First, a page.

I have previously written about the awesome but less known
git bisect command and the rather obscure
git interpret-trailer command. Today I thought I’d share another obscure git command that I stumbled upon during my research:
Adding notes to git commits without changing the commit
git-notes - Add or inspect object notes DESCRIPTION Adds, removes, or reads notes attached to objects, without touching the objects themselves.
That is the beginning of the man-page. So,
git notes can be used to add some information to a commit, without changing the commit itself. The documentation gives example: You could add a note to a commit that indicates who tested the commit:
$ git notes add -m 'Tested-by: Johannes Sixt <email@example.com>' 72a144e2 $ git show -s 72a144e [...] Signed-off-by: Junio C Hamano <firstname.lastname@example.org> Notes: Tested-by: Johannes Sixt <email@example.com>
I would think that the most common use-case for
git notes is to add release info to your commits that can then be automatically used to create a list of release notes. Of course, you can also do that by agreeing on specially formatted release message, for example by using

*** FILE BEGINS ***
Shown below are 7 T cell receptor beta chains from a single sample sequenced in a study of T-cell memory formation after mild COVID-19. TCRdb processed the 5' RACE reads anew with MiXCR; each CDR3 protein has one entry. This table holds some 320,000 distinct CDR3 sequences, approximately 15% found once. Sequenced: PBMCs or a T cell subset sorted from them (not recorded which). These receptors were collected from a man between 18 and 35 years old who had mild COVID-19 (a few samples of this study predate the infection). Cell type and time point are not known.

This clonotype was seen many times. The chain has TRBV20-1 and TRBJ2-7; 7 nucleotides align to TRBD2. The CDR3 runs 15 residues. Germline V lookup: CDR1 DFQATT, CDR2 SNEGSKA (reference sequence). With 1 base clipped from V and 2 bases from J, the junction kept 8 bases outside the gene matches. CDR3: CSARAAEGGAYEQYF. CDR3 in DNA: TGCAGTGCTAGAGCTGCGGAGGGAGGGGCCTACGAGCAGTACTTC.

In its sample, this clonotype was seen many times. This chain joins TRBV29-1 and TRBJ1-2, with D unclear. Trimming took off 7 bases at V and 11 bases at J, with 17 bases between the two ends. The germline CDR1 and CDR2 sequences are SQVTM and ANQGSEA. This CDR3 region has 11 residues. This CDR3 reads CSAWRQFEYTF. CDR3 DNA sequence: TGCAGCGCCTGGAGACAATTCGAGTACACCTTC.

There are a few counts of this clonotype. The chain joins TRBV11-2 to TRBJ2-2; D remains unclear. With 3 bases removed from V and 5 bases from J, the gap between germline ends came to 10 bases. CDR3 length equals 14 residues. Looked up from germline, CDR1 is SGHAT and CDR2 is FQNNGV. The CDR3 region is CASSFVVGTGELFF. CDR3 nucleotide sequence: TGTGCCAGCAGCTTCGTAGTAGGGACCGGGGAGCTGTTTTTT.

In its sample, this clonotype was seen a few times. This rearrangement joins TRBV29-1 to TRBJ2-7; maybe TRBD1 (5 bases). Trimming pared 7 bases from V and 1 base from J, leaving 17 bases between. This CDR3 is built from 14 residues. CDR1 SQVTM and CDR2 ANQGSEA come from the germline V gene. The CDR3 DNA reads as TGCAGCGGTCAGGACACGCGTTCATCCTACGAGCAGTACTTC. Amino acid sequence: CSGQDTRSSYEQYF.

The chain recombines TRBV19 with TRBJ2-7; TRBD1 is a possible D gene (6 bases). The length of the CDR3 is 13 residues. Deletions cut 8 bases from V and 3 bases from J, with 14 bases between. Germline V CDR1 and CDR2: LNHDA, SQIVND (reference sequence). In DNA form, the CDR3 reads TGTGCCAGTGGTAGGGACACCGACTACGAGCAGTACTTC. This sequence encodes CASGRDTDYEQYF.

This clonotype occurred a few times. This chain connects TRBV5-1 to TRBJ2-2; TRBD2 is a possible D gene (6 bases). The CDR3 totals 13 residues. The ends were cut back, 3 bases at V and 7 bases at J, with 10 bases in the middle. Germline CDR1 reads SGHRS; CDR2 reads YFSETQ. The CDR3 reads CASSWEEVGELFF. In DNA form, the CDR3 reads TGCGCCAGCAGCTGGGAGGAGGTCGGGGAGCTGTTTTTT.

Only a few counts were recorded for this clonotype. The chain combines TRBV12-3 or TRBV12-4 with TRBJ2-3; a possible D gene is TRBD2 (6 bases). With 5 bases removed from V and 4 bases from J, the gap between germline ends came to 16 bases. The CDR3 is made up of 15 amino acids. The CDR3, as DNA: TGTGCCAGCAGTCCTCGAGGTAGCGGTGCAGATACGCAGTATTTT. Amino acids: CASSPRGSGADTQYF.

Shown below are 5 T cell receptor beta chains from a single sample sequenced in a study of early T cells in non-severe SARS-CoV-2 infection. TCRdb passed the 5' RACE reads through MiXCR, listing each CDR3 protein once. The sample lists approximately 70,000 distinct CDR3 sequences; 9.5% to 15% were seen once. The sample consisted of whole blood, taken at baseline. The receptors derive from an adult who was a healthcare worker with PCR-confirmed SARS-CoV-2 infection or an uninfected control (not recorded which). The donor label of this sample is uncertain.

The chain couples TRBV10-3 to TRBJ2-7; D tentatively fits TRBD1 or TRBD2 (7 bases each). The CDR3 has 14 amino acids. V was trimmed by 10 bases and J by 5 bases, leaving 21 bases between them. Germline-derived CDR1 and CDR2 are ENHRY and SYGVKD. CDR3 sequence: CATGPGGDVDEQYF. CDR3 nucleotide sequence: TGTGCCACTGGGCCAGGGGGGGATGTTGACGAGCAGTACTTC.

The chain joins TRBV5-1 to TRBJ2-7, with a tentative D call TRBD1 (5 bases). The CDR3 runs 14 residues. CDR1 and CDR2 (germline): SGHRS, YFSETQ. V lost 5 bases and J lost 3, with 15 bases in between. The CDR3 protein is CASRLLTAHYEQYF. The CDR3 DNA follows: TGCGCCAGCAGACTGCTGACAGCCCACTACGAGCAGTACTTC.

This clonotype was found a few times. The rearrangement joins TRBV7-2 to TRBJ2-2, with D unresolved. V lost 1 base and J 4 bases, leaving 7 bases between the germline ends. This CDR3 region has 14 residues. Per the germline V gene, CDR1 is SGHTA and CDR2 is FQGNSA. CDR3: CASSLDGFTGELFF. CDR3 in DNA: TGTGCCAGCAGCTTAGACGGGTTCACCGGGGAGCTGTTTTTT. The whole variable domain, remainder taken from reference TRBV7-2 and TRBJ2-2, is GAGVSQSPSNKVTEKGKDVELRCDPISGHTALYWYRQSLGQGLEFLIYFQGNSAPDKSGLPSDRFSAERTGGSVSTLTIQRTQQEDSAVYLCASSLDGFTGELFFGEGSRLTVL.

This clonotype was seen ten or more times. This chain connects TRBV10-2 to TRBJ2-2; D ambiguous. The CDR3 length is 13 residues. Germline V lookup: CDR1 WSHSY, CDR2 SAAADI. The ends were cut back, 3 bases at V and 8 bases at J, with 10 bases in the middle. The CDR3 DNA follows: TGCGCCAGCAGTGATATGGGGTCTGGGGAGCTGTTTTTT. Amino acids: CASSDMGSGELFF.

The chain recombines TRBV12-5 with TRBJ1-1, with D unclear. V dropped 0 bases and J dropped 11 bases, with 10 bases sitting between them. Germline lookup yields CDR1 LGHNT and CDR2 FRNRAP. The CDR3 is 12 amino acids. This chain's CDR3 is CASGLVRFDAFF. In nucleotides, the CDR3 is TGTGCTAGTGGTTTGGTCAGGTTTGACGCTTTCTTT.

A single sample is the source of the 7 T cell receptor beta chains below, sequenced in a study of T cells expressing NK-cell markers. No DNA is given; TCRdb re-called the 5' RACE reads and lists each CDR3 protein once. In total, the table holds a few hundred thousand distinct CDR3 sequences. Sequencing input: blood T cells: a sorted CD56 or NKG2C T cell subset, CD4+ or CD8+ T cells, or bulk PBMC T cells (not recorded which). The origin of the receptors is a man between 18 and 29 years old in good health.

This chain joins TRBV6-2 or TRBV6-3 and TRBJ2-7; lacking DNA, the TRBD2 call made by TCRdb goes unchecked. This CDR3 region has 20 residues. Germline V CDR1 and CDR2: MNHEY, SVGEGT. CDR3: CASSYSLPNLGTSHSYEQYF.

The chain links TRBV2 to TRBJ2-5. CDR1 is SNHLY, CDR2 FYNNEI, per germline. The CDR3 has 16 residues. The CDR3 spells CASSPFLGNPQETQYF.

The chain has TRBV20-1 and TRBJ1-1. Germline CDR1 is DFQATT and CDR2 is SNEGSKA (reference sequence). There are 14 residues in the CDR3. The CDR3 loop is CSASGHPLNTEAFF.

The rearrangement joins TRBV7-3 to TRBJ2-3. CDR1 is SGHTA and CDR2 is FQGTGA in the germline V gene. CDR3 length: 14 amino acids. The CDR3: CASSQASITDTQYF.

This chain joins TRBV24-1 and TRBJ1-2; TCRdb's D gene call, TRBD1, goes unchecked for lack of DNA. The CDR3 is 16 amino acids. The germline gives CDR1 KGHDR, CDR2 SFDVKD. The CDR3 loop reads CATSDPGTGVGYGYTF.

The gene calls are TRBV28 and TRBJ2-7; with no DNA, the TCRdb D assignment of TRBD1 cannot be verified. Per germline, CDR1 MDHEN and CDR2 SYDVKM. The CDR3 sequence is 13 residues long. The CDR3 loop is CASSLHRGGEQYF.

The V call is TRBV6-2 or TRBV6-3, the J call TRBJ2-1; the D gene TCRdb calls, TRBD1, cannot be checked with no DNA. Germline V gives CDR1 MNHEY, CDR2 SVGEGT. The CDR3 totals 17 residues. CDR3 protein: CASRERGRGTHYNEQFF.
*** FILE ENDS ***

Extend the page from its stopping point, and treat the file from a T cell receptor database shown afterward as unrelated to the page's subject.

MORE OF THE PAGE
git interpret-trailer. But not all developers are great a writing helpful release that can be easily understood by regular people. Using
git notes for this purpose does make this whole process more flexible. But there are drawbacks with this approach (see below).
Adding binary files as notes!?
The strangest feature of
git notes is the ability to add binary files as notes. That means you could, for example, add the compiled executable of a commit as a note to that commit. I cannot really think of a sensible use-case, but again, here is the example from the documentation:
$ cc *.c $ blob=$(git hash-object -w a.out) $ git notes --ref=built add --allow-empty -C "$blob" HEAD
I would be curious if anybody has come up with a real use-case for this scenario.
Drawbacks of using
For some use-cases, notes can be pretty useful. But one problem with
git notes is that not many GUI tools seem to support it. For example, I checked if Jetbrain’s IDEs (IntelliJ, PyCharm etc.) support it, and there is an open issue from 2016 with only 8 up-votes for this feature. So it’s not likely to be implemented any time soon. If your team’s favorite git tool doesn’t support notes, than you will probably not easily convince your team to adopt this feature.
Another drawback of
git notes for teams is that they are not automatically shared. You need to push them separately and that is not as straight forward as one would hope, judging from the comments to this answer on stackoverflow.